Iraq tightens oilfield security in south
Basra, September 4, 2010
Iraq has tightened security around oil infrastructure and oilfields in the south in response to intelligence suggesting al Qaeda and other insurgent groups plan to attack oil facilities, a security official said.
Ali al-Maliki, head of the municipal security committee in the southern oil hub of Basra, said the information indicated that al Qaeda in Iraq and Saddam Hussein's outlawed Baath party were switching their sights to economic targets and oil companies.
'We have received intelligence information of a plan to target oil facilities, including oilfields, by al Qaeda and Baathist insurgent groups,' Maliki told Reuters in an interview.
Emerging threats against oil infrastructure represent a challenge to Iraqi security forces following the formal end of US combat operations in August and a fall in US troop numbers to 50,000. The remaining US troops will withdraw completely by the end of 2011 under a bilateral security pact.
Iraq is looking to its massive oil resources for its future stability and prosperity as it emerges from the worst of the sectarian violence set off after the 2003 US-led invasion, but it still confronts a resilient Sunni Islamist insurgency.
Deals struck with international oil majors, if successfully developed, could quadruple its output capacity to Saudi levels of 12 million barrels per day in six to seven years and allow it to rebuild after decades of war, sanctions and neglect.
But attacks against international oil companies are one of the many risks to the plan.
Tensions have mounted since an inconclusive election six months ago as Shi'ite, Sunni and Kurdish politicians bicker over positions and power in the next government, and attacks by insurgents against security forces appear to be on the increase.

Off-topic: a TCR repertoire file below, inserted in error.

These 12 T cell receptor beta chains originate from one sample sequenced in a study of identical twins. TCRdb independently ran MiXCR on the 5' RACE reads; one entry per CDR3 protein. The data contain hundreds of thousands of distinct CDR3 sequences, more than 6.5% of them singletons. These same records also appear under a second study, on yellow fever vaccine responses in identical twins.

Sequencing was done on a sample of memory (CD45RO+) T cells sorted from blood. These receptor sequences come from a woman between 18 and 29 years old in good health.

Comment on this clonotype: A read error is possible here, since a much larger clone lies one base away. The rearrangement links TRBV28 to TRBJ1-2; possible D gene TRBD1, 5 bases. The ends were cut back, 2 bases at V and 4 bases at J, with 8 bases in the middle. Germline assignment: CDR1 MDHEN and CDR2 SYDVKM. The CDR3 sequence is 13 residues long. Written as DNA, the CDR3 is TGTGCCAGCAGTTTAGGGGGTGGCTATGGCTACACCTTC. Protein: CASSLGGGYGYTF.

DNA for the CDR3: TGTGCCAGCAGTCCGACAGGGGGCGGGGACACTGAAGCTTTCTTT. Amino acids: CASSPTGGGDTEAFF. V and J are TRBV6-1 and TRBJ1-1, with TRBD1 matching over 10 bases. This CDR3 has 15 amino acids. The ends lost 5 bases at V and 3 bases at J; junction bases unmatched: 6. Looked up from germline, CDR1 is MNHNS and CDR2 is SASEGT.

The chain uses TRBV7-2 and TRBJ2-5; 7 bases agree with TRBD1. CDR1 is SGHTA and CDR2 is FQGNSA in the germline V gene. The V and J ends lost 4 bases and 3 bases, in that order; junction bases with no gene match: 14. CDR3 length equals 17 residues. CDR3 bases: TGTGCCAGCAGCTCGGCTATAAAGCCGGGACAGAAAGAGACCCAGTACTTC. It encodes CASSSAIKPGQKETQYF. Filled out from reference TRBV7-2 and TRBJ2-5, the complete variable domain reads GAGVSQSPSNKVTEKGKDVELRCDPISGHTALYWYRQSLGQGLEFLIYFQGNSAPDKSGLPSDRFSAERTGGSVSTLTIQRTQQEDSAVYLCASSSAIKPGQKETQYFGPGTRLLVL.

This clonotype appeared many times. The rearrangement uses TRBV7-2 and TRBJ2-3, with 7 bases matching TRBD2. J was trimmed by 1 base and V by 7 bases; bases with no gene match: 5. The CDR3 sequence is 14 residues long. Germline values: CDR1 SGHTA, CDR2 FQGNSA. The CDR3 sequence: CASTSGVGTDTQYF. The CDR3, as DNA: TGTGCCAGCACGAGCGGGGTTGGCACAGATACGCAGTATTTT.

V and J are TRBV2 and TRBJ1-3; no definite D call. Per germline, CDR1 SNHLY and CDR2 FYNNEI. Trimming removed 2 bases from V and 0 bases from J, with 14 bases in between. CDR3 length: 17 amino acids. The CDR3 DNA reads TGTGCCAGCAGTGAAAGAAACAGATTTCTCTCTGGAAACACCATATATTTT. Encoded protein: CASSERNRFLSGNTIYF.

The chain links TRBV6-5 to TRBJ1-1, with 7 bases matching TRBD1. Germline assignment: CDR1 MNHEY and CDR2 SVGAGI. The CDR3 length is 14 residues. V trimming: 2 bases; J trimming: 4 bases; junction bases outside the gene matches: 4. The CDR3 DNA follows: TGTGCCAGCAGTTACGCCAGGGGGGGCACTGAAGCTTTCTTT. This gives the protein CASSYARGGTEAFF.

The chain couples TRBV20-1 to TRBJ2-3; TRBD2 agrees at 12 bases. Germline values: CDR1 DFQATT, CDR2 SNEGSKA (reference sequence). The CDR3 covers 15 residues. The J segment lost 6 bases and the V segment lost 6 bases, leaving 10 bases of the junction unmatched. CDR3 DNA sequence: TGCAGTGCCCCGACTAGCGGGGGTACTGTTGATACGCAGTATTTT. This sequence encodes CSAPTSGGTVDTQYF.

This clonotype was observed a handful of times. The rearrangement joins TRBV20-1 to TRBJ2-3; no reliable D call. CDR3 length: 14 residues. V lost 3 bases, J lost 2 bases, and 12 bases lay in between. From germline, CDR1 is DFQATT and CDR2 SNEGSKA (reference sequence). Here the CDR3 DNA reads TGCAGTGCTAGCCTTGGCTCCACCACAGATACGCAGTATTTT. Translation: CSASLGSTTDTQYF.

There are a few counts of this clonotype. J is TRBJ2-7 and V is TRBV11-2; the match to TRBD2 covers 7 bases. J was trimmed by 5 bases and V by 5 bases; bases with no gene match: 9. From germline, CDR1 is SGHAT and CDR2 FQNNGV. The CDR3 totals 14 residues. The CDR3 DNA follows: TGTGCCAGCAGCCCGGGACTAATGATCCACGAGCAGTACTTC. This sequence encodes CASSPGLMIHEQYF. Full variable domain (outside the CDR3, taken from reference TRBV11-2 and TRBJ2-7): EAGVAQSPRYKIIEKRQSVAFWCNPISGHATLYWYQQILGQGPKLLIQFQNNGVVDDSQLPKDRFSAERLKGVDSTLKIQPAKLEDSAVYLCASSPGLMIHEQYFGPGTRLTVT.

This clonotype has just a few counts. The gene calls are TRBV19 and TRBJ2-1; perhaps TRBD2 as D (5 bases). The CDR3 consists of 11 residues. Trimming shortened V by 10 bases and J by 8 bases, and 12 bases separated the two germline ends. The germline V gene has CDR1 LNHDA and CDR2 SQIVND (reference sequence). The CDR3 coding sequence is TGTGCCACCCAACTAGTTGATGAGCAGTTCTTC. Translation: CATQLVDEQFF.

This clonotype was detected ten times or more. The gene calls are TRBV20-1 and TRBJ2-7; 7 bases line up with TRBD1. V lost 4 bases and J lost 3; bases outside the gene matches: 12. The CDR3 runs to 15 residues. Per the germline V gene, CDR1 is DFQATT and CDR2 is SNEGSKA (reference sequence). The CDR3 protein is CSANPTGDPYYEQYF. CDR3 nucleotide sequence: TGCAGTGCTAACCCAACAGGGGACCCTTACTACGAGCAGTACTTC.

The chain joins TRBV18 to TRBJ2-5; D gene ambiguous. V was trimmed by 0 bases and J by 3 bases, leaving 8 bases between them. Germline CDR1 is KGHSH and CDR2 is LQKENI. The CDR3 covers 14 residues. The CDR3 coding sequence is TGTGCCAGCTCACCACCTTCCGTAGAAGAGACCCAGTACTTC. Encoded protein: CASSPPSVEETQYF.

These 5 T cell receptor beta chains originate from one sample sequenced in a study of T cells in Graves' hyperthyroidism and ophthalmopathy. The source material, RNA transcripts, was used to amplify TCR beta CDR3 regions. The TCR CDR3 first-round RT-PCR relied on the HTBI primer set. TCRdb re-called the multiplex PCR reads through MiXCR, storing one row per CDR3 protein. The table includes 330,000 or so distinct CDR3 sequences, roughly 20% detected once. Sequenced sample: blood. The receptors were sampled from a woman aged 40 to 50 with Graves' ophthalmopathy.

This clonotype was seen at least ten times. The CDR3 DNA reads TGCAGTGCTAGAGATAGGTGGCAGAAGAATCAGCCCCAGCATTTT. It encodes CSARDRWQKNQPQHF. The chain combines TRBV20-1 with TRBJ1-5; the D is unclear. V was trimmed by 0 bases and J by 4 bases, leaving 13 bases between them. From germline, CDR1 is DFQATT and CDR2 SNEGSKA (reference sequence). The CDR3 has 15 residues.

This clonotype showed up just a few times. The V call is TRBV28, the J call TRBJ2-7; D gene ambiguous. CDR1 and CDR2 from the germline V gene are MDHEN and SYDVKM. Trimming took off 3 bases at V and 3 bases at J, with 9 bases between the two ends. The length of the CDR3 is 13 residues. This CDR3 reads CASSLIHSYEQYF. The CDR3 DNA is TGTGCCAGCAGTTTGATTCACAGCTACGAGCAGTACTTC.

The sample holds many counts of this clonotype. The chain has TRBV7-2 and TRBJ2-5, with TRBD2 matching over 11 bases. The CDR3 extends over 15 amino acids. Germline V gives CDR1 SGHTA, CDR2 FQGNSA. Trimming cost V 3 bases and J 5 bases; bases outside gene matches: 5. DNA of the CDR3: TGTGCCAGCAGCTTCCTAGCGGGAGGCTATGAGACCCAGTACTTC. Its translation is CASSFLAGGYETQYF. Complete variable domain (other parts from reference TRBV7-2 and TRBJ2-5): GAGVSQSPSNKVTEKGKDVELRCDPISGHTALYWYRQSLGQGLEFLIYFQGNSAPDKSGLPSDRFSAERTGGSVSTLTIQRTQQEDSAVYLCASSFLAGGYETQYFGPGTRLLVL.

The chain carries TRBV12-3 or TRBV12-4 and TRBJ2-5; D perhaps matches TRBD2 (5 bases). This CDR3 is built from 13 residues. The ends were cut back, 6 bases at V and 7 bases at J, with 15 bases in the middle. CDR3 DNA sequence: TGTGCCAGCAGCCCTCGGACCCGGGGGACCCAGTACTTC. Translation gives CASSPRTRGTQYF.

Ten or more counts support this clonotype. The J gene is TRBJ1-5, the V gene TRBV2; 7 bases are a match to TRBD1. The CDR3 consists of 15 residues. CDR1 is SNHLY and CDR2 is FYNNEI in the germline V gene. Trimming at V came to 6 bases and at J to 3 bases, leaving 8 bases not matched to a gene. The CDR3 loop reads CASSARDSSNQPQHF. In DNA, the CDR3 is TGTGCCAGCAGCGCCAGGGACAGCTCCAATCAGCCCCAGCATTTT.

Basra, in Iraq's Shi'ite south, has enormous strategic importance as the hub for oil exports, which account for more than 95 percent of government revenue.
'We have prepared a pre-emptive plan to protect vital oil facilities and foreign oil investors,' Maliki said, without providing details.
'We have met representatives from foreign oil firms in coordination with the South Oil Company and pledged to provide full protection at the oilfields and highways they use.' Iraq's Shi'ite south, where the majority of the oilfields being developed by foreign firms are located, has been relatively safe and stable for the past two years.
It is difficult for Sunni Islamist insurgents to operate there undetected, and al Qaeda in Iraq and other insurgent groups are usually associated with attacks on oil pipelines in Iraq's north, where they continue to find safe havens.
The main threat so far in the south are the Iranian-made roadside bombs planted by Shi'ite militia to target US forces.
As US forces become less visible, some security experts speculate that Shi'ite militia might turn their attention to oil firms, either as a proxy to deter a US strike on Iran's nuclear facilities, or in an attempt at extortion. The line between insurgency and crime has become increasingly blurred in Iraq.
The head of the oil police in Basra, Brigadier Moussa Abdul Hasan, said his forces were on alert, but a lack of cooperation and coordination with the private security companies hired by oil firms was hampering their efforts.
'We are well prepared to stop any attacks and to deal with the worst scenarios,' Abdul Hasan told Reuters. 'Our main concerns are to keep the routes to oilfields widely used by foreign firms clear of roadside bombs.' – Reuters
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